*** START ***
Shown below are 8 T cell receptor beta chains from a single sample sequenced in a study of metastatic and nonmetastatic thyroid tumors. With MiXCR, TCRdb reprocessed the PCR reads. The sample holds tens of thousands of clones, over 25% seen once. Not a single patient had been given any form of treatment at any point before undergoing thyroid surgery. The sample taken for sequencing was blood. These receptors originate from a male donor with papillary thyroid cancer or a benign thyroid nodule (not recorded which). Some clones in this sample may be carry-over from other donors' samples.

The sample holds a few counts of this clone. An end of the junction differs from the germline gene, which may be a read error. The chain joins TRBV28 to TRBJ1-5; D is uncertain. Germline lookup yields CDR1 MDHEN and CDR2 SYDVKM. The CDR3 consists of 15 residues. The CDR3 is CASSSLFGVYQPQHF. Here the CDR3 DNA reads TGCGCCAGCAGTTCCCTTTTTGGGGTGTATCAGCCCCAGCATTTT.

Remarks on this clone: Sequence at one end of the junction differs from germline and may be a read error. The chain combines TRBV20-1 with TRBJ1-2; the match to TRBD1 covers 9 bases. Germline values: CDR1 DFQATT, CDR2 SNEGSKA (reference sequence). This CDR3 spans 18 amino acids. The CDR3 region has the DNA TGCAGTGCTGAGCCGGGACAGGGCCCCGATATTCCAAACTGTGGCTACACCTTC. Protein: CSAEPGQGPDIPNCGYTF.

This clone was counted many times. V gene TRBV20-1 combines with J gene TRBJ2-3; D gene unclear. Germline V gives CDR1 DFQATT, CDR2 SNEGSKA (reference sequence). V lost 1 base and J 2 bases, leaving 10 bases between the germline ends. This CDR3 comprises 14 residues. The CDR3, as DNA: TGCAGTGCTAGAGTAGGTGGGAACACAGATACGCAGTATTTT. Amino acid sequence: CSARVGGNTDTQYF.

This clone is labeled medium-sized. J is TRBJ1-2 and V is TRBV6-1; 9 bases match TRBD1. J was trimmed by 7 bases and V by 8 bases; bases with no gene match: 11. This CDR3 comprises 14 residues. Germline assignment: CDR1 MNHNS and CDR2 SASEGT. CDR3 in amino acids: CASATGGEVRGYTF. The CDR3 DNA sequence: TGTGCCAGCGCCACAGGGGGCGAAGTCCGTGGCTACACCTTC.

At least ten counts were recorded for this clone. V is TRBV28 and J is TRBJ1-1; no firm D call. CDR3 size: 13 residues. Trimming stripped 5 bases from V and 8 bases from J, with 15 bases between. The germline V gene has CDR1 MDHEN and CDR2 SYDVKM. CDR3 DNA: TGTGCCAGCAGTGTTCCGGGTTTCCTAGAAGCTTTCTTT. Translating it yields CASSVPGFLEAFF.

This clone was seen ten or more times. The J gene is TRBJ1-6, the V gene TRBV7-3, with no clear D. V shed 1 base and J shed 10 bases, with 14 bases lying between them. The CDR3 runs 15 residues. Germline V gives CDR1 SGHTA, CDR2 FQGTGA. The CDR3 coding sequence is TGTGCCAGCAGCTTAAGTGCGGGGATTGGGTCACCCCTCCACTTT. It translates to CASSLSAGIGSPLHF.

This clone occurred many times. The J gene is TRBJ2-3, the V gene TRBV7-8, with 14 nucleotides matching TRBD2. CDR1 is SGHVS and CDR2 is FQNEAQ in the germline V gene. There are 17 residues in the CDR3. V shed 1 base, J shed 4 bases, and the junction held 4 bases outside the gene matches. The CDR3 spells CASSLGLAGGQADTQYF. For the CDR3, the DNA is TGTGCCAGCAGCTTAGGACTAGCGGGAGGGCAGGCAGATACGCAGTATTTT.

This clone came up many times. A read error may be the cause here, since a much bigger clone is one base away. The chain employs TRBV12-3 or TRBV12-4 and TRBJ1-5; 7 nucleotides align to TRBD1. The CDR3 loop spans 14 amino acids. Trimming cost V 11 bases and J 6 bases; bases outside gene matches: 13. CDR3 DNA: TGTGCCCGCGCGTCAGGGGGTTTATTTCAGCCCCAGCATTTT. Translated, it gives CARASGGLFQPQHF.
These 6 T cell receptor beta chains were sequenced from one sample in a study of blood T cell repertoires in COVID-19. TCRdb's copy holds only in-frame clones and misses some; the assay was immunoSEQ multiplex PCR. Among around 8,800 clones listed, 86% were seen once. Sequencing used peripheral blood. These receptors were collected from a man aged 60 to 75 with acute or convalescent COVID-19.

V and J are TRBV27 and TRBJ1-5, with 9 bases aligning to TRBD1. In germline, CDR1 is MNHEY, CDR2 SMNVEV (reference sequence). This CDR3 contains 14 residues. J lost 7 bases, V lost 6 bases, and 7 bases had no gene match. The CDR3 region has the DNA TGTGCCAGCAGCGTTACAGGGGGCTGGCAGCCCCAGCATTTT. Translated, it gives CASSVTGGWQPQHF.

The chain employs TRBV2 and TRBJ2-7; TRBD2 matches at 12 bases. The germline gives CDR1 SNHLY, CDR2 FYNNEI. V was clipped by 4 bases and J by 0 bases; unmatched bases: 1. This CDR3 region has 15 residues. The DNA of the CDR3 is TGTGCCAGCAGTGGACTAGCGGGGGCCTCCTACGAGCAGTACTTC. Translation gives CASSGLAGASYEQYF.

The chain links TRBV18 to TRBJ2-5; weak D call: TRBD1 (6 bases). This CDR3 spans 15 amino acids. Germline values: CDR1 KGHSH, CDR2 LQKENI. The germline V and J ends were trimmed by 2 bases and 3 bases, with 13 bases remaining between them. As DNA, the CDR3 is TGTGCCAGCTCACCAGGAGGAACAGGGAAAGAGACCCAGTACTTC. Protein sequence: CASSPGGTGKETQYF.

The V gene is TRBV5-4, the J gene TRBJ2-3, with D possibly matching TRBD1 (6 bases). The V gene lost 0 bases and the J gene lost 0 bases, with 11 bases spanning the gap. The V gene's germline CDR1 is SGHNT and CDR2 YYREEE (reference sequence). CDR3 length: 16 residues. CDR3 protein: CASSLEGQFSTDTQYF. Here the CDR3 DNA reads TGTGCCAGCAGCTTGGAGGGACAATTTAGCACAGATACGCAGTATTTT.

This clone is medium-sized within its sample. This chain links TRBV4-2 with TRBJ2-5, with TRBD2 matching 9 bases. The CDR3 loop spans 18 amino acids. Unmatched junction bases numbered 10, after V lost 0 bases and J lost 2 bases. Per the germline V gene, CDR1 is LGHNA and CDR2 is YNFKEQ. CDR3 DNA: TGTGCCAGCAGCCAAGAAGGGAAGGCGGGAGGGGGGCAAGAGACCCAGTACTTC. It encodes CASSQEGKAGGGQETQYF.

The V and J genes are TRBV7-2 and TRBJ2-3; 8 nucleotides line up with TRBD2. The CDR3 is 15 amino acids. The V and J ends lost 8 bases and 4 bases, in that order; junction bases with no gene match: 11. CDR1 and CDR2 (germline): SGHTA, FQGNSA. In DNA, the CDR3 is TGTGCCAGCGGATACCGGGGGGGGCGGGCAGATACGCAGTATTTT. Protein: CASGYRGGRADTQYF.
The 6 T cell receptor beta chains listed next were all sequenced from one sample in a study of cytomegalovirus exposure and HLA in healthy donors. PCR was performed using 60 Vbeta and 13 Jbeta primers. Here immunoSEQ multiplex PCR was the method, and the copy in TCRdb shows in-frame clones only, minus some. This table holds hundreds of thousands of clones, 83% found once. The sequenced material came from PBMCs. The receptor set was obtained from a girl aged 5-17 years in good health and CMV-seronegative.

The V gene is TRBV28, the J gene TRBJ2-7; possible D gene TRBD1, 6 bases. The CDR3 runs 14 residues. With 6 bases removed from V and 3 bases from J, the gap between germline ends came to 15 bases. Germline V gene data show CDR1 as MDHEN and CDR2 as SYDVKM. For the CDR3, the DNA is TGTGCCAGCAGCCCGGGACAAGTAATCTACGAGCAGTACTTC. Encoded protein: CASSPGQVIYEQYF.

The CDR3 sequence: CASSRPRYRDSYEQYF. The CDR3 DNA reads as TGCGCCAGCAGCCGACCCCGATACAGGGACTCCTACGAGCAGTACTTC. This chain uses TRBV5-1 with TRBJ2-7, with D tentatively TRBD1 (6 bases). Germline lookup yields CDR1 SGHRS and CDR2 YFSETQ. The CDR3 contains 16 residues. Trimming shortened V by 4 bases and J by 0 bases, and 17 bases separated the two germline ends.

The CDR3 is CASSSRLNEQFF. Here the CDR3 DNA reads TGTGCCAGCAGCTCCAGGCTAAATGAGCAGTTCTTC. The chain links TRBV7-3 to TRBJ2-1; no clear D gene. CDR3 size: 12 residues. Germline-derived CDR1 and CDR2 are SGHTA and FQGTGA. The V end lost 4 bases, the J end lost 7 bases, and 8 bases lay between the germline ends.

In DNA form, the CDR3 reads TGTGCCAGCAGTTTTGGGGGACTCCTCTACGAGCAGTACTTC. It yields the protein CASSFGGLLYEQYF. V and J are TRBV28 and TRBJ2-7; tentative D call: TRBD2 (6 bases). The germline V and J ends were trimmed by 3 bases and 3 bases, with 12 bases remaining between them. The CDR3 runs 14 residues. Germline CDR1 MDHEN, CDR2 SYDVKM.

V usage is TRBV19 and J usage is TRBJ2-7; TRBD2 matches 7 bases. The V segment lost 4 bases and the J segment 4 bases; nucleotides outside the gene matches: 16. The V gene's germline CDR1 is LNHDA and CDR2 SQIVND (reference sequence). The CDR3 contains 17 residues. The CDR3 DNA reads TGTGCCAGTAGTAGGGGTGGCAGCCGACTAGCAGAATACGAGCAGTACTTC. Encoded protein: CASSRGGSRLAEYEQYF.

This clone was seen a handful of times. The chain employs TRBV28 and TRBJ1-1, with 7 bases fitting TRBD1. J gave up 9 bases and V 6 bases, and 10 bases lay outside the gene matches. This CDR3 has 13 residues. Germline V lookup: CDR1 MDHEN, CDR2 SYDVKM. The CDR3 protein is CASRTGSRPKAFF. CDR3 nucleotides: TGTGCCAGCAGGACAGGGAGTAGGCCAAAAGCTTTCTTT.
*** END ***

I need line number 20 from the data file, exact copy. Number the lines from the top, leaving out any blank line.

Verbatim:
The CDR3 is CASSSRLNEQFF. Here the CDR3 DNA reads TGTGCCAGCAGCTCCAGGCTAAATGAGCAGTTCTTC. The chain links TRBV7-3 to TRBJ2-1; no clear D gene. CDR3 size: 12 residues. Germline-derived CDR1 and CDR2 are SGHTA and FQGTGA. The V end lost 4 bases, the J end lost 7 bases, and 8 bases lay between the germline ends.